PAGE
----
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Attorney Asks Michigan Supreme Court to Review Drone Case

In March an appeals panel ruled that township officials could not fly a drone over someone's backyard, take photos and use them to cite the homeowner for zoning violations, without first obtaining a warrant.

(TNS) — An attorney for Long Lake Township has asked the Michigan Supreme Court to review a case regarding the use of drones by municipalities to document code violations.

In March a state Court of Appeals panel ruled 2-1 that township officials could not fly a drone over someone's backyard, take photos and use them to cite the homeowner for zoning violations, without first obtaining a warrant.

The action, the two judges said, violated the Fourth Amendment — the right to be protected against unreasonable searches.

Attorney William Burdette, who represents Todd and Heather Maxon, the couple sued by the township in 2019, had predicted the precedent-setting decision would "cause a ripple."

"We stood up for the little guy," Burdette previously said.

Neither Burdette, nor attorneys Todd Millar, of Traverse City or William Henn, of Grand Rapids, who have both represented the township in the case, could be reached for comment Wednesday.

Henn is representing the township in the request to the Michigan Supreme Court, records show.

The case began in 2019 when the township presented evidence in 13th Circuit Court against the Maxons that included drone photos of the couple's property taken without their permission.

The strategy to investigate possible code violations drew the ire of Judges Kathleen Jansen and Amy Ronayne Krause.

The two judges ruled in the majority March 18 that just because a new capability exists, that does not mean a homeowner's privacy rights should be placed at the mercy of advancing technology.

The decision reverses a May 2019 order signed by 13th Circuit Court Judge Thomas Power, which had denied the Maxon's request to suppress the photos of their Long Lake Township property.

Appeals Court records show Long Lake Township used the photos to show there was a "significant increase in the amount of junk" being stored at the property, violating the township's zoning ordinance prohibiting salvage or junk yards.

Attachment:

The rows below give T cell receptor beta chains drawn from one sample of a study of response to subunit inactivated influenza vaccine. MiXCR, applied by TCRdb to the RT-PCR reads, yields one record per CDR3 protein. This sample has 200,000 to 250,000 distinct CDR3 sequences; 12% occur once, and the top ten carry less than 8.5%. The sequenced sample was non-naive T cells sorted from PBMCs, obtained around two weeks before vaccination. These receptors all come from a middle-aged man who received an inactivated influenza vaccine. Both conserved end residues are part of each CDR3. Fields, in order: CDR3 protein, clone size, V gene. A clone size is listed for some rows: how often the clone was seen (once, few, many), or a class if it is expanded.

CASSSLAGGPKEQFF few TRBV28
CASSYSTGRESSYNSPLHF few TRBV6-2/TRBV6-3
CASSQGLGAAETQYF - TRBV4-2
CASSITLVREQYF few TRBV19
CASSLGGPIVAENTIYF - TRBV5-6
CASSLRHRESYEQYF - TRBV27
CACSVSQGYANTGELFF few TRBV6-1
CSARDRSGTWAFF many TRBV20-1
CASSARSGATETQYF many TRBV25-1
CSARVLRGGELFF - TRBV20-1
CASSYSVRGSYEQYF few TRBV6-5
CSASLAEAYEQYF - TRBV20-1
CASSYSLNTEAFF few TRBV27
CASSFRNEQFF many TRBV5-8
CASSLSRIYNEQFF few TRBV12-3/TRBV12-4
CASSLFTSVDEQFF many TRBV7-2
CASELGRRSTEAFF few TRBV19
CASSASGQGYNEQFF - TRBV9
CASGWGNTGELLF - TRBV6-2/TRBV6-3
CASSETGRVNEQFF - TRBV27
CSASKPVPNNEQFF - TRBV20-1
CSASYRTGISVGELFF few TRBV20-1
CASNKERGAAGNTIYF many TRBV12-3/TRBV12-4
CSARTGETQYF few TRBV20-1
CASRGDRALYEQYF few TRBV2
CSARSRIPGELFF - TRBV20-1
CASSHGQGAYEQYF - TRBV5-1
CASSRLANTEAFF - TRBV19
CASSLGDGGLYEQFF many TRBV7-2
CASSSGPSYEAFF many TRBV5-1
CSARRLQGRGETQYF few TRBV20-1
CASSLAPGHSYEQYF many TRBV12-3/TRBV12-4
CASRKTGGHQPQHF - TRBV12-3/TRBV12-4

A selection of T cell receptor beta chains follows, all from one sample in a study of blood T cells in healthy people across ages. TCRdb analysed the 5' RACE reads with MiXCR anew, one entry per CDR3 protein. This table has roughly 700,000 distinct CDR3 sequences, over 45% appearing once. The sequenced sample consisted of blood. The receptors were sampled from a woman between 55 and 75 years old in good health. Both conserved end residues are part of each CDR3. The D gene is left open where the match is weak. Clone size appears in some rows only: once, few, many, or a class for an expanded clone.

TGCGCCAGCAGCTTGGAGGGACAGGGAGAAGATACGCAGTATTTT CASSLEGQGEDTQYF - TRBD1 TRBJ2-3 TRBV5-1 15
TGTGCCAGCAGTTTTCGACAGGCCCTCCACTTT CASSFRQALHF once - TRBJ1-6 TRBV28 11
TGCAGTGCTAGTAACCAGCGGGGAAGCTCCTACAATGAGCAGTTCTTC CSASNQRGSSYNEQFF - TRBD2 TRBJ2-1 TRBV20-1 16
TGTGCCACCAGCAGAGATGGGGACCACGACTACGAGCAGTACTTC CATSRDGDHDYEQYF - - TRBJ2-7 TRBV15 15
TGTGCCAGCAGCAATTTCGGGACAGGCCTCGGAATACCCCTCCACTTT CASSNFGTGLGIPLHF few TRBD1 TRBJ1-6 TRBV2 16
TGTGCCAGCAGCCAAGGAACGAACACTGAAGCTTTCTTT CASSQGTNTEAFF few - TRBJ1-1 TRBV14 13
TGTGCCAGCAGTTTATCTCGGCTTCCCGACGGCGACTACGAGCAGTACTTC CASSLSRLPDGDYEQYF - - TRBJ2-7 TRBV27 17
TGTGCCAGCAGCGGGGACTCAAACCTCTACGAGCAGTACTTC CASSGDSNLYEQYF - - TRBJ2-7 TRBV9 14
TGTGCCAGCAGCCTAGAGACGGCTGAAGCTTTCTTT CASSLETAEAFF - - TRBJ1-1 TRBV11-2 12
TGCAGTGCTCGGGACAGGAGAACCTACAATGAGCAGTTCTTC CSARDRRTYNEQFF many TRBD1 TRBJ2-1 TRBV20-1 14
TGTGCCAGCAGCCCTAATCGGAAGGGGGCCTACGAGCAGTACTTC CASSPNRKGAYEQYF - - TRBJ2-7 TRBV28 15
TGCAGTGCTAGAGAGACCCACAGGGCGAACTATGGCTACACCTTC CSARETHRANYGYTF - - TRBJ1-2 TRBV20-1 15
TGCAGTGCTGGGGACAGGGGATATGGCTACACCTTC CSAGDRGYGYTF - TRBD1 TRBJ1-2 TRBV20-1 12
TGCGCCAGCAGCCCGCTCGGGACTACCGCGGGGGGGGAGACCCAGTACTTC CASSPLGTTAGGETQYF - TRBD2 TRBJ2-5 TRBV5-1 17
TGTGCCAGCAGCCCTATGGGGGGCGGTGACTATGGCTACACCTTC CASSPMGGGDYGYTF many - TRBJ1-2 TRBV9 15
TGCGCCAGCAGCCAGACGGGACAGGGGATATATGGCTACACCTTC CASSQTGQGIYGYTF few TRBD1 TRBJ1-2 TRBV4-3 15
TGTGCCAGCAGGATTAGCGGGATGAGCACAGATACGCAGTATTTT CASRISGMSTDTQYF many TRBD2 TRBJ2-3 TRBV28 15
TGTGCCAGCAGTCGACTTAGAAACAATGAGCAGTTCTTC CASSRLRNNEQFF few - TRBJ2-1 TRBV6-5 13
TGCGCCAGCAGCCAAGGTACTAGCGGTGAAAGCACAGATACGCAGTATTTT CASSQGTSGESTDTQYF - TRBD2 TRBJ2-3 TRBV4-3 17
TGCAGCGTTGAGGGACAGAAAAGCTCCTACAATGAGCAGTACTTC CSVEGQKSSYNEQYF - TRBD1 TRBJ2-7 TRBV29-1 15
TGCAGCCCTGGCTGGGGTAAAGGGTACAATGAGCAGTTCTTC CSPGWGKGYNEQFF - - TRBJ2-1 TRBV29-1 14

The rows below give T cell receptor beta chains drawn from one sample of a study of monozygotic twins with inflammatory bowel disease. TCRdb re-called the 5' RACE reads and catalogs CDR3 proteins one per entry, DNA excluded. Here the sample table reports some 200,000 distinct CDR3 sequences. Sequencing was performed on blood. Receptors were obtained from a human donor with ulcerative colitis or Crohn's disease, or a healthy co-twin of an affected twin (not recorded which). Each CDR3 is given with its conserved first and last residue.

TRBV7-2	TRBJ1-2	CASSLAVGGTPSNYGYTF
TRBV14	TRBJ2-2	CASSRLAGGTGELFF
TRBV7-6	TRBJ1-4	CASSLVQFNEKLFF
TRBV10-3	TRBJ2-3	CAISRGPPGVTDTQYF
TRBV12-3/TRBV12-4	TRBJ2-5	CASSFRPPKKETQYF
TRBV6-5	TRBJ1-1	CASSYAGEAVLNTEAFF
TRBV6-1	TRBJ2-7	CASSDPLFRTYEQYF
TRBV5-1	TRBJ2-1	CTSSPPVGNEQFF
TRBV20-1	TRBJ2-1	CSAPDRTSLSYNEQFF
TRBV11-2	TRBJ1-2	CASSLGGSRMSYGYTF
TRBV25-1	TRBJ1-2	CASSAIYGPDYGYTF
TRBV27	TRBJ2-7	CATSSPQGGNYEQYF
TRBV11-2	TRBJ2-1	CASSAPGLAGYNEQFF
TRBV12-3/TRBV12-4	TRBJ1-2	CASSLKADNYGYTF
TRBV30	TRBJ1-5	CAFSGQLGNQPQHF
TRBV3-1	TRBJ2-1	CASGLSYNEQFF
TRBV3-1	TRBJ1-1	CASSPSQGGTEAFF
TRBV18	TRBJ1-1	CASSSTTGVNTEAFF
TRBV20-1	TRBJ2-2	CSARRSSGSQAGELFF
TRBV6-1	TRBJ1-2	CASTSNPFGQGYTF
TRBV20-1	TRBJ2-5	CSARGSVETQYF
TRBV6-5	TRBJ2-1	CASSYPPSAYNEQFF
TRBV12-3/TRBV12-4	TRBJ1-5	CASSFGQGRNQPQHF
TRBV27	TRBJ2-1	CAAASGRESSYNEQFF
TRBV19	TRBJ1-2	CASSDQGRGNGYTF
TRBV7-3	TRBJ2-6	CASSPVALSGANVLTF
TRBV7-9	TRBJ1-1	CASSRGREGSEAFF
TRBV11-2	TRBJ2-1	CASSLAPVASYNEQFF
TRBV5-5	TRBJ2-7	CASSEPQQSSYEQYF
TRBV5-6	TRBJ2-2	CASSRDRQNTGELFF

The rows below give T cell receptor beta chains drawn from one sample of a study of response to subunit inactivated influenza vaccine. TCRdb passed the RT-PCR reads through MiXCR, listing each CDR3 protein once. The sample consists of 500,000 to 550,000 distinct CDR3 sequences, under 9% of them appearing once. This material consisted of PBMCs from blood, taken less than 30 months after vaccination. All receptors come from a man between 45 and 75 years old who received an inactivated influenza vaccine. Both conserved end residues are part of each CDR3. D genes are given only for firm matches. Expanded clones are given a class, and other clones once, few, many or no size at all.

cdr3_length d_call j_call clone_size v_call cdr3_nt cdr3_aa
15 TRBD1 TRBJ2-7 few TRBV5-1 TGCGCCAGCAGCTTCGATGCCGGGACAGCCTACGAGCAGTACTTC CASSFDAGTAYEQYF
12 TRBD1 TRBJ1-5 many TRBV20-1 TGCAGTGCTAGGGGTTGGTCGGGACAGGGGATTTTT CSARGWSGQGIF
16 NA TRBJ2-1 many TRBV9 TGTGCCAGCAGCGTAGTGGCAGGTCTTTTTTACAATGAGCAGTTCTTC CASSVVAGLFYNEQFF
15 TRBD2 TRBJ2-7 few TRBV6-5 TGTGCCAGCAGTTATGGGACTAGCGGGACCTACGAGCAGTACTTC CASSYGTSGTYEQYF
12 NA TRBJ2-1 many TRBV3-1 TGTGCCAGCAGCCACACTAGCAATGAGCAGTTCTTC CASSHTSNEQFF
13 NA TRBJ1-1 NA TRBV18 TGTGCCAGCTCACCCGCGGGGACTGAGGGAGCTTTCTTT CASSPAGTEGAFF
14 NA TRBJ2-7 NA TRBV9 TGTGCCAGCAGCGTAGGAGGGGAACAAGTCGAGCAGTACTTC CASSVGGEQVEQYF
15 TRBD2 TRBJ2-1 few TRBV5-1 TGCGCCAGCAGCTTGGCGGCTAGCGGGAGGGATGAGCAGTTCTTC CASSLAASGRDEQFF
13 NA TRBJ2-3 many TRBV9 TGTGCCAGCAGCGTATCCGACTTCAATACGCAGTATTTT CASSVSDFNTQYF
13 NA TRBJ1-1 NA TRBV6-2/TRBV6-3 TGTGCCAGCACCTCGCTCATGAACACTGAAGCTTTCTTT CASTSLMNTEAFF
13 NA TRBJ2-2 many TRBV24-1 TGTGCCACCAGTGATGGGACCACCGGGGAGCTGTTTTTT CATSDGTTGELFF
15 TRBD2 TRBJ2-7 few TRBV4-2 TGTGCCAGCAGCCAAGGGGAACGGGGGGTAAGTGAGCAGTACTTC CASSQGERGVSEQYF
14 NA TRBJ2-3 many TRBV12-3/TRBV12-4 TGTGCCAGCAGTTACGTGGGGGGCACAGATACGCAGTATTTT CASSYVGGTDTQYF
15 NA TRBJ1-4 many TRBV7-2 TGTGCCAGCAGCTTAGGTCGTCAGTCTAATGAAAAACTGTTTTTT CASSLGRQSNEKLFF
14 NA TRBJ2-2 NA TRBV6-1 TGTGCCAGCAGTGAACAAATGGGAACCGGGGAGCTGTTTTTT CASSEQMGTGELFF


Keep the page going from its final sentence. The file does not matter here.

The drone operator had a constant visual line of sight on the drone and kept below 400 feet of altitude in compliance with FAA regulations, township officials said in court filings.

That doesn't matter, the two appeals court judges said — adding, if there was reason enough for the unmanned flight, there should have been reason enough for a warrant.

"If a governmental entity has any kind of nontrivial and objective reason to believe there would be value in flying a drone over a person's property, as did the plaintiff here, then we trust the entity will probably be able to persuade a court to grant a warrant or equivalent permission to conduct a search," the judges stated in their published opinion.

In a dissent, a third appeals court judge, Karen M. Fort Hood, said the U.S. Supreme Court previously ruled property plainly visible from a publicly navigable airspace is generally not subject to Fourth Amendment.

Attorney Robert Thall, representing the Michigan Townships Association, had filed a 49-page brief in support of Long Lake Township in the appeals case, on behalf of the MTA and the Michigan Municipal League, court records show.

The brief states that drone use by municipalities is increasing, and that government units use drones not just for code enforcement, but also for fire protection, police investigation, tax assessing, GIS mapping and aerial surveys.

"The importance of this case to municipal and constitutional jurisprudence cannot be overstated," Thall wrote.

Recent court filings show should the state's Supreme Court agree to hear the case, the township will argue that aerial surveillance like that which can be accomplished with a drone is not a search.

© 2021 The Record-Eagle (Traverse City, Mich.). Distributed by Tribune Content Agency, LLC.